LONDON — On Tuesday, British Prime Minister Theresa May officially set Britain on course for a “hard Brexit.”
It was the clearest sign yet of what sort of deal the UK will be trying to negotiate once it triggers Article 50 in March.
The German Foreign Office said it welcomed the fact May “finally outlined her Brexit ideas and that she created more clarity about UK plans.”
It added in a second tweet: “We as well want good and trustful relations and hope for a constructive process of negotiation.”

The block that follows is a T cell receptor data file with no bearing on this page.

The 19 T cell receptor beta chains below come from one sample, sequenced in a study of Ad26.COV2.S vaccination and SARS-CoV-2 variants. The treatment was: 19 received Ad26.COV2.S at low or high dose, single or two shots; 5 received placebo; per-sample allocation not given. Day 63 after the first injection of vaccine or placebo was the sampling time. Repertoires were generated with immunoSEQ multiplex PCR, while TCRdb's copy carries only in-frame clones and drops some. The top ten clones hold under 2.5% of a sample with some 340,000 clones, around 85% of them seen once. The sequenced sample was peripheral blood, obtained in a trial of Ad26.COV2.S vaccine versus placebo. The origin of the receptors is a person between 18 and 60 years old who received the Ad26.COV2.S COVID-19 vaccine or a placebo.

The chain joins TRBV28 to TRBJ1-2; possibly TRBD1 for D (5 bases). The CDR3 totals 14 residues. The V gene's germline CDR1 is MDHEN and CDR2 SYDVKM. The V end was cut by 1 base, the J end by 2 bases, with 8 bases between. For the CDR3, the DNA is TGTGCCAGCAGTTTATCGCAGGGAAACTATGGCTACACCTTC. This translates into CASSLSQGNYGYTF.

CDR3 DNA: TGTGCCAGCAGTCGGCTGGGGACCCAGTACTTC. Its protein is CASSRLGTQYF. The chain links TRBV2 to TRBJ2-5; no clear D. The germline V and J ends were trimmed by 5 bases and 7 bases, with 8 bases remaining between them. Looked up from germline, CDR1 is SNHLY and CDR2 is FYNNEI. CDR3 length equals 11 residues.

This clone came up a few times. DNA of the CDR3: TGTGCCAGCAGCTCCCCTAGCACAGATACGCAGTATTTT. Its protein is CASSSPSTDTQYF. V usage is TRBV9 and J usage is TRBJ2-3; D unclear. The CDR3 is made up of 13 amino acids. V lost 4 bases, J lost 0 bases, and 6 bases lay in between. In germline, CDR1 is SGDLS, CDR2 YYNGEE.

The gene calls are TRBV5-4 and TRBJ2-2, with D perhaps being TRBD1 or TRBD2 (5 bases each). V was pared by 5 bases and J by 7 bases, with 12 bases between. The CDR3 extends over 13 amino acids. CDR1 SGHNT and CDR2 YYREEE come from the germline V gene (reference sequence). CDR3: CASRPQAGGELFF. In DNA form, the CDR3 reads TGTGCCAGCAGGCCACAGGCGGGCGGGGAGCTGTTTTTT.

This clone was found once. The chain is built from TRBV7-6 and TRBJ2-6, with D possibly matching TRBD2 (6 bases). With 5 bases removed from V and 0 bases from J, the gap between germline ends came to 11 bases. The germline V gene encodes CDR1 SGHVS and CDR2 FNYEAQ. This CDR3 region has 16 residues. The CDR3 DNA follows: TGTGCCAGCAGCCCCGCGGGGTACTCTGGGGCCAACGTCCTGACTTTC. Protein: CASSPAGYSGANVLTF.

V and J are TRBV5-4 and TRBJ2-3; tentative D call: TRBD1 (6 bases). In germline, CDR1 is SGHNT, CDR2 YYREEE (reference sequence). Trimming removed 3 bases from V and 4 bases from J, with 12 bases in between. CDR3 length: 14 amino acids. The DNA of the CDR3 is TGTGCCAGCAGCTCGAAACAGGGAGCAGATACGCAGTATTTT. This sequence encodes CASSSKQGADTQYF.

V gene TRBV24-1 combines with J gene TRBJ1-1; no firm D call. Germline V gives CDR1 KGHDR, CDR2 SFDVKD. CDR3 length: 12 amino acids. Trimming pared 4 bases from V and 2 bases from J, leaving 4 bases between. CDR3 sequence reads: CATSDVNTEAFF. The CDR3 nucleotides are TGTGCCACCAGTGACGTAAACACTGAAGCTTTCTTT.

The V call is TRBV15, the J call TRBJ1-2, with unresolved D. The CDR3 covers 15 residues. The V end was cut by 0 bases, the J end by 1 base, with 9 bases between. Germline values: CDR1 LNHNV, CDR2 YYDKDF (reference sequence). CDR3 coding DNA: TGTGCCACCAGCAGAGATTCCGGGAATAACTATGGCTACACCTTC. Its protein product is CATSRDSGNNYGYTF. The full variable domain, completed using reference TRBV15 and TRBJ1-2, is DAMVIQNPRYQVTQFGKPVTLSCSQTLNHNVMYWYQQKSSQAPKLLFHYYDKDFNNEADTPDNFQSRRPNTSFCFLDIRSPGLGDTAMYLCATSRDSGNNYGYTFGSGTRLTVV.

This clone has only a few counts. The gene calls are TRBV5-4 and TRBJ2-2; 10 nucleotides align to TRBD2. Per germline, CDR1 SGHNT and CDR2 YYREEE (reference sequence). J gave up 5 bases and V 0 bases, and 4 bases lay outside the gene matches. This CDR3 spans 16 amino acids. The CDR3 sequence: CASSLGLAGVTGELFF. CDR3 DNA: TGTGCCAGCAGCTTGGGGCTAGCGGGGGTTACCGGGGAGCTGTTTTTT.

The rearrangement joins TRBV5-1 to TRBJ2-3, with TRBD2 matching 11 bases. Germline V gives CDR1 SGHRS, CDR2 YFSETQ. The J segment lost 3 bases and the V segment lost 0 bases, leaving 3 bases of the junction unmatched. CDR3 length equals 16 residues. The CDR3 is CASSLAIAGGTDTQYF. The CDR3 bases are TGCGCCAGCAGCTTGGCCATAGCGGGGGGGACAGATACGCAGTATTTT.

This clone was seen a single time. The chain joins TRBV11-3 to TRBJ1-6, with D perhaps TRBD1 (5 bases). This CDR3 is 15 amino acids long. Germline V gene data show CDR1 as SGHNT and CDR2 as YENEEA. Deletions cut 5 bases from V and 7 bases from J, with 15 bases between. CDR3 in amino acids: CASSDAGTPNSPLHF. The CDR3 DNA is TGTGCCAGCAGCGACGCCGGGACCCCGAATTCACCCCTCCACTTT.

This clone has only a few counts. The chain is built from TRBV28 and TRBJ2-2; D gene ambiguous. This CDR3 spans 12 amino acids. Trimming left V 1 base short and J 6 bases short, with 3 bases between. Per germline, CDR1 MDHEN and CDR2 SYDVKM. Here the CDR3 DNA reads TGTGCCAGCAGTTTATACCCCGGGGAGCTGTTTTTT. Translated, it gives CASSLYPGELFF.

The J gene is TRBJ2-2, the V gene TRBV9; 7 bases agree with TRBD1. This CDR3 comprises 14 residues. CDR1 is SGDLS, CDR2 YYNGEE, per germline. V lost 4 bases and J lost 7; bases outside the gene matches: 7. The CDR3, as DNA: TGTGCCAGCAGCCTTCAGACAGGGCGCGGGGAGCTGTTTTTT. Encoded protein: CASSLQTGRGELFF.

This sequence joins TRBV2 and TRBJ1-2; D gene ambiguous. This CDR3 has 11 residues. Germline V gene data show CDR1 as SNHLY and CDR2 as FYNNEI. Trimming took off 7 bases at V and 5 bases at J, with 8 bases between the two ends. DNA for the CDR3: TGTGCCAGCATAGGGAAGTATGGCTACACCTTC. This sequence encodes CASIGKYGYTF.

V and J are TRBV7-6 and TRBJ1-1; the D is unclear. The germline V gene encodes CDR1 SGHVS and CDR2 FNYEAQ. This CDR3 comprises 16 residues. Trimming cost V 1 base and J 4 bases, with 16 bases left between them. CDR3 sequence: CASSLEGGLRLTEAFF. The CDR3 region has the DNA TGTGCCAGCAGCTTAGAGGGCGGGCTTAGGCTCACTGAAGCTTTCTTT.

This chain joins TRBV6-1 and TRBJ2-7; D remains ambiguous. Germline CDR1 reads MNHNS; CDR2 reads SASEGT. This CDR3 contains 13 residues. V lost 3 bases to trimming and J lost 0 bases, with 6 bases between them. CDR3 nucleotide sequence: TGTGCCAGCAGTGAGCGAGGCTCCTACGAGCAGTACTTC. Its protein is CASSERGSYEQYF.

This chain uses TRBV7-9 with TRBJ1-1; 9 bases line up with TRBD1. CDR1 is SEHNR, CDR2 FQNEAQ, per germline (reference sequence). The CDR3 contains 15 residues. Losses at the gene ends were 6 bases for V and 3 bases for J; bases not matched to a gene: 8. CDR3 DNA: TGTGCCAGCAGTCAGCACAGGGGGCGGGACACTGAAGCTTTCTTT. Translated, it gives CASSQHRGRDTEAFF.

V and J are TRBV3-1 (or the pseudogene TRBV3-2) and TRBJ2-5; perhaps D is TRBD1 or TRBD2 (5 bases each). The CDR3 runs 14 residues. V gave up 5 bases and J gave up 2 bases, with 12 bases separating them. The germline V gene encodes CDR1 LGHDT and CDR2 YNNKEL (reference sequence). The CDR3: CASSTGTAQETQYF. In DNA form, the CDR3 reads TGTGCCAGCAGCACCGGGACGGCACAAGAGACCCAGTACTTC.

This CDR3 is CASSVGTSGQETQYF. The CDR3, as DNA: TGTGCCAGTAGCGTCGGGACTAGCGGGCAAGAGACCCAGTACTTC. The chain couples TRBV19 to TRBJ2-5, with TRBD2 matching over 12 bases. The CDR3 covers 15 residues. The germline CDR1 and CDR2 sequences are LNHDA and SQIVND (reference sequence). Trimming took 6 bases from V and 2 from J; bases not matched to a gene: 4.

Germany reiterated though that no negotiations would begin before the UK had triggered Article 50.
In her speech, May said she would seek a transitional deal to prevent Britain from falling off the “cliff edge.” She tried to reassure Europe that it would remain its “best friend” and still shared the values that bond the European community.
British Chancellor of the Exchequer, Philip Hammond, surprised and irked some European politicians on Tuesday following his “threat” that the UK would become a tax haven if it did not get the deal it wanted during the negotiations. May did no expand of the possibility of slashing taxes.
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